There is not enough scientific evidence to support the use of nebulizing hydrogen peroxide as a treatment for chronic obstructive pulmonary disease (COPD), and it may have dangerous side effects.
Some online sources declare that nebulizing hydrogen peroxide can kill viruses in the lungs. However, there is currently not enough evidence to support this claim. Inhaling or ingesting hydrogen peroxide may cause serious harm.
This article looks at the safety profile of nebulizing hydrogen peroxide and suggests alternative treatments for COPD.
At room temperature, hydrogen peroxide is a colorless liquid. It also occurs naturally in small amounts as a gas in the air. Some household cleaning products or bleaches may contain hydrogen peroxide.
A nebulizer is a medical device that changes liquid medication into a mist, which people can inhale through a mouthpiece or mask.
Some online sources recommend that people use a nebulizer to inhale a solution of diluted hydrogen peroxide and saline water as a treatment for various lung conditions.
The COPD Foundation states that nebulizing hydrogen peroxide is dangerous and does not recommend it for the treatment of COPD or any other lung condition.
There is not yet enough scientific evidence to support the use of hydrogen peroxide as an effective or safe treatment for COPD.
The foundation advises people to speak with a doctor about treatments for COPD rather than using nebulized hydrogen peroxide as an alternative therapy.
The Food and Drug Administration (FDA) has not approved nebulized hydrogen peroxide for any medical use, including the treatment of COPD or other chronic lung diseases.
Inhaling hydrogen peroxide can result in:
- nose and throat irritation
- lung irritation
- pulmonary edema, a buildup of fluid in the lungs, which is a medical emergency and can be fatal
Ingesting diluted solutions of hydrogen peroxide may lead to:
- throat irritation
- mild irritation of the gastrointestinal system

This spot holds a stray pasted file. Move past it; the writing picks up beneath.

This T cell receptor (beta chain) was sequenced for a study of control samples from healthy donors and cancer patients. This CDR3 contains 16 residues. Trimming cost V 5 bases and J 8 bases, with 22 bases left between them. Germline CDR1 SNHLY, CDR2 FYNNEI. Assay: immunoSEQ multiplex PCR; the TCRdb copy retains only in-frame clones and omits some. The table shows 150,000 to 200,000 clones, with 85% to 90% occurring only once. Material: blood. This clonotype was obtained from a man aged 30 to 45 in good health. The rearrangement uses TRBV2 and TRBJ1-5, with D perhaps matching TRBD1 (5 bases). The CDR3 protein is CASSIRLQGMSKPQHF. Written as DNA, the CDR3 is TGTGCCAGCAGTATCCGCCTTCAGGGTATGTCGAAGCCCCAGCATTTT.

In addition to the above, ingesting higher concentrations of hydrogen peroxide can cause tissue burns and severe stomach upset. In rare cases, it can lead to a gas embolism, which is when bubbles of air or gas travel to the circulatory system. This embolism can cause a blockage and result in a stroke.
These complications can sometimes be fatal.
People with COPD may use a nebulizer as a way of taking COPD medication. A nebulizer can help deliver COPD medication deep into the lungs to treat the condition.
Taking COPD medication as a doctor prescribes can play an important role in managing the condition successfully.
When using a nebulizer, people will need to follow any instructions from a healthcare professional to make sure that the device stays clean and that they are taking their medication correctly.
Medications that people may take for COPD include:
- Bronchodilators: People may take bronchodilators through a nebulizer or inhaler. These medicines help relax the muscles around the airways to make it easier to breathe.
- Anti-inflammatories: People may take steroids or corticosteroids to reduce inflammation. This can help reduce swelling and mucus in the airways, making it easier to breathe. People may take this medication orally as a pill or through an inhaler.
- Combination medication: People may take a combination of corticosteroids and bronchodilators through an inhaler or nebulizer. This treatment may help provide short-term symptom relief or more gradual, longer-term relief.
- Antibiotics: The presence of a bacterial or viral infection may worsen the symptoms of COPD. People may require a course of antibiotics to fight the virus.
COPD medications can cause side effects, so people should discuss with a doctor the potential risks of any medication they are taking.
The Asthma and Allergy Foundation of America (AAFA) states that nebulized hydrogen peroxide does not prevent or treat COVID-19 and that inhaling hydrogen peroxide may cause damage to the lungs.
- getting vaccinated against COVID-19
- wearing a mask if indoors in public areas
- avoiding close contact with people who have a SARS-CoV-2 infection
- avoiding crowds and poorly ventilated indoor areas, if at risk of severe symptoms from COVID-19
- taking a SARS-CoV-2 test if any symptoms are present
- washing the hands regularly with soap and water for 20 seconds or using a hand sanitizer
- covering the mouth and nose when sneezing or coughing to prevent droplets from spreading
- cleaning and disinfecting surfaces that people regularly touch
The severity of COVID-19 will likely determine the treatment. People with mild symptoms can usually recover at home with rest, hydration, and over-the-counter medications.
For more severe cases, doctors may recommend treatment with antivirals or monoclonal antibodies, which support the immune system in fighting the virus.
Some online sources suggest using a diluted solution of hydrogen peroxide and saline water to treat various lung conditions.
There is currently no scientific evidence to support nebulized hydrogen peroxide as a prevention or treatment method for COVID-19.
Inhaling or ingesting hydrogen peroxide can irritate or damage the respiratory system. It can also be harmful if it comes into contact with the eyes or skin.
People with COPD can talk with a doctor about their treatment options. Using a nebulizer to take COPD medication may be an effective way of helping manage the symptoms.